The story of Leah is an Old Testament love triangle. She was caught in conflict with her sister for the man she loved. Leah's story is impossible to tell without including that of her sister Rachel and her husband Jacob. Their story is found in Genesis chapter 29.
As described in the Bible, Leah was homely, with weak eyes. This could mean that she had poor eyesight or that her eyes lacked beauty and sparkle. Her younger sister Rachel, on the other hand was beautiful and physically attractive.
When the Isaac's son Jacob, came to town and saw Rachel, it was love at first site. After a month of working for her father Laban, he asked for Rachel�s hand in marriage. Laban consented with the provision that Jacob would work for him for seven years as payment or dowry first. Jacob was so smitten with Rachel that he happily completed the seven years of work and said to Laban, "Give me my wife." Note that he did not say, "Give me Rachel."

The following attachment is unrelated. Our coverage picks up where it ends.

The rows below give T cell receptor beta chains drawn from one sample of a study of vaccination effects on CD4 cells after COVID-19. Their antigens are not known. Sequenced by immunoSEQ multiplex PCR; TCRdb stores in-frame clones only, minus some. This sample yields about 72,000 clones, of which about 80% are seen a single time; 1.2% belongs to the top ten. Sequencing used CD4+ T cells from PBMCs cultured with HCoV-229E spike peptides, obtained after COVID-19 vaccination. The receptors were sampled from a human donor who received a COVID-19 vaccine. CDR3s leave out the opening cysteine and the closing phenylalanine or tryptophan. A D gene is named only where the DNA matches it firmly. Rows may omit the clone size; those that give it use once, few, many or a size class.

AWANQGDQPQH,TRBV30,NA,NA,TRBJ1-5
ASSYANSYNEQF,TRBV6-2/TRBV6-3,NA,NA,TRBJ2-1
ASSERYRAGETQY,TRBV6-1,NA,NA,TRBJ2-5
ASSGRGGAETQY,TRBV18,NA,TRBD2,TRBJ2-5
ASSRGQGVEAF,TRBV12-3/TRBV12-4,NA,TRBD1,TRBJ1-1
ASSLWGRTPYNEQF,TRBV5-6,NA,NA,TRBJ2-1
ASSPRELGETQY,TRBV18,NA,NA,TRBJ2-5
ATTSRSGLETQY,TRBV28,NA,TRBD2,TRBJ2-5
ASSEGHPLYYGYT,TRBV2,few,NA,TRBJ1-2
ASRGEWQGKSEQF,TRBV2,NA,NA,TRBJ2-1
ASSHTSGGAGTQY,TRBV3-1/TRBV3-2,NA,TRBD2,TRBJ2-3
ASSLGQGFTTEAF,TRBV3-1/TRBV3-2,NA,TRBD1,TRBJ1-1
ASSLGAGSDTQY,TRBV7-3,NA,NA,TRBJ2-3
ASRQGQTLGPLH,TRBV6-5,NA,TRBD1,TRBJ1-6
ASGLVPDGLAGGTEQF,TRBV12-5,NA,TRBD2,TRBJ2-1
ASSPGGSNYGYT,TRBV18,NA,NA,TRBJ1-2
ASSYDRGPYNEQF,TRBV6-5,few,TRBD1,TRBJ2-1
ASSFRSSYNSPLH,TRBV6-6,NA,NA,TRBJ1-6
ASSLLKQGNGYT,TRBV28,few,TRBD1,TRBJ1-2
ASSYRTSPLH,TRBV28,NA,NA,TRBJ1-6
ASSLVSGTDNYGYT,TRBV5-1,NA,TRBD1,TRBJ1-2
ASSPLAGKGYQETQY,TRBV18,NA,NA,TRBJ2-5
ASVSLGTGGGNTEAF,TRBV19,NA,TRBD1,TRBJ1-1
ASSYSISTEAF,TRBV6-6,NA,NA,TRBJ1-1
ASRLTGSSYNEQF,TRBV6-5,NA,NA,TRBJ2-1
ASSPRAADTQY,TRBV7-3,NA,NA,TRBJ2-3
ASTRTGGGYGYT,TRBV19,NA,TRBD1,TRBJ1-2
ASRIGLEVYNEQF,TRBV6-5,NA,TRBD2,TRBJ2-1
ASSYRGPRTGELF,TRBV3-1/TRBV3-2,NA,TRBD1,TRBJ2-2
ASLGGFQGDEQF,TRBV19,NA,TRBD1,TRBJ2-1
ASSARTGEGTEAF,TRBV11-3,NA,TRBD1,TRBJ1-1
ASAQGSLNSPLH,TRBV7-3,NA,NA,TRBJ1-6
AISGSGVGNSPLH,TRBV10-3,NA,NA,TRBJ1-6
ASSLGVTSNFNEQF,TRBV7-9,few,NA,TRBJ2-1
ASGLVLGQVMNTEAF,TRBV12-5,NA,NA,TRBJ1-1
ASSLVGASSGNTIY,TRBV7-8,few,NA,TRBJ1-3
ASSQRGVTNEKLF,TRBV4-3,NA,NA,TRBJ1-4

A great wedding feast was held and when evening came, as was the custom, the veiled bride was led into the bridal chamber. There, in the dark, Jacob spent the first night with his bride, but the light of day brought an unwelcome surprise. The wife he was given was not Rachel but Leah.
Jacob was understandably upset at being deceived and confronted Laban, who hedged, saying that the older daughter must always marry before the younger. So, if Jacob would just finish the marriage week with Leah, he could marry Rachel too and then work another seven years for her. Jacob accepted the terms. He must have been very much in love to agree to another seven years work for the man who so cruelly deceived him.
(Jacob may have considered this God's method of payback, for in Genesis 27 we read that Jacob had deceived his own father to win his older brother's birthright.)
We aren't told whether Leah was a willing participant in the deceit. It is possible that she fancied Jacob herself and saw it as a way to win him from her sister or, as the homely one she may have thought this was the only way that she would ever marry.
Thus, the stage was set for an unhappy home. Jacob loved his wife Rachel but the Bible says that Leah was despised. She embarked on the unfruitful occupation of working to win her husband's affection. There followed many years of jealousy and competition between the sisters.
Please continue reading Leah's story on the next page.
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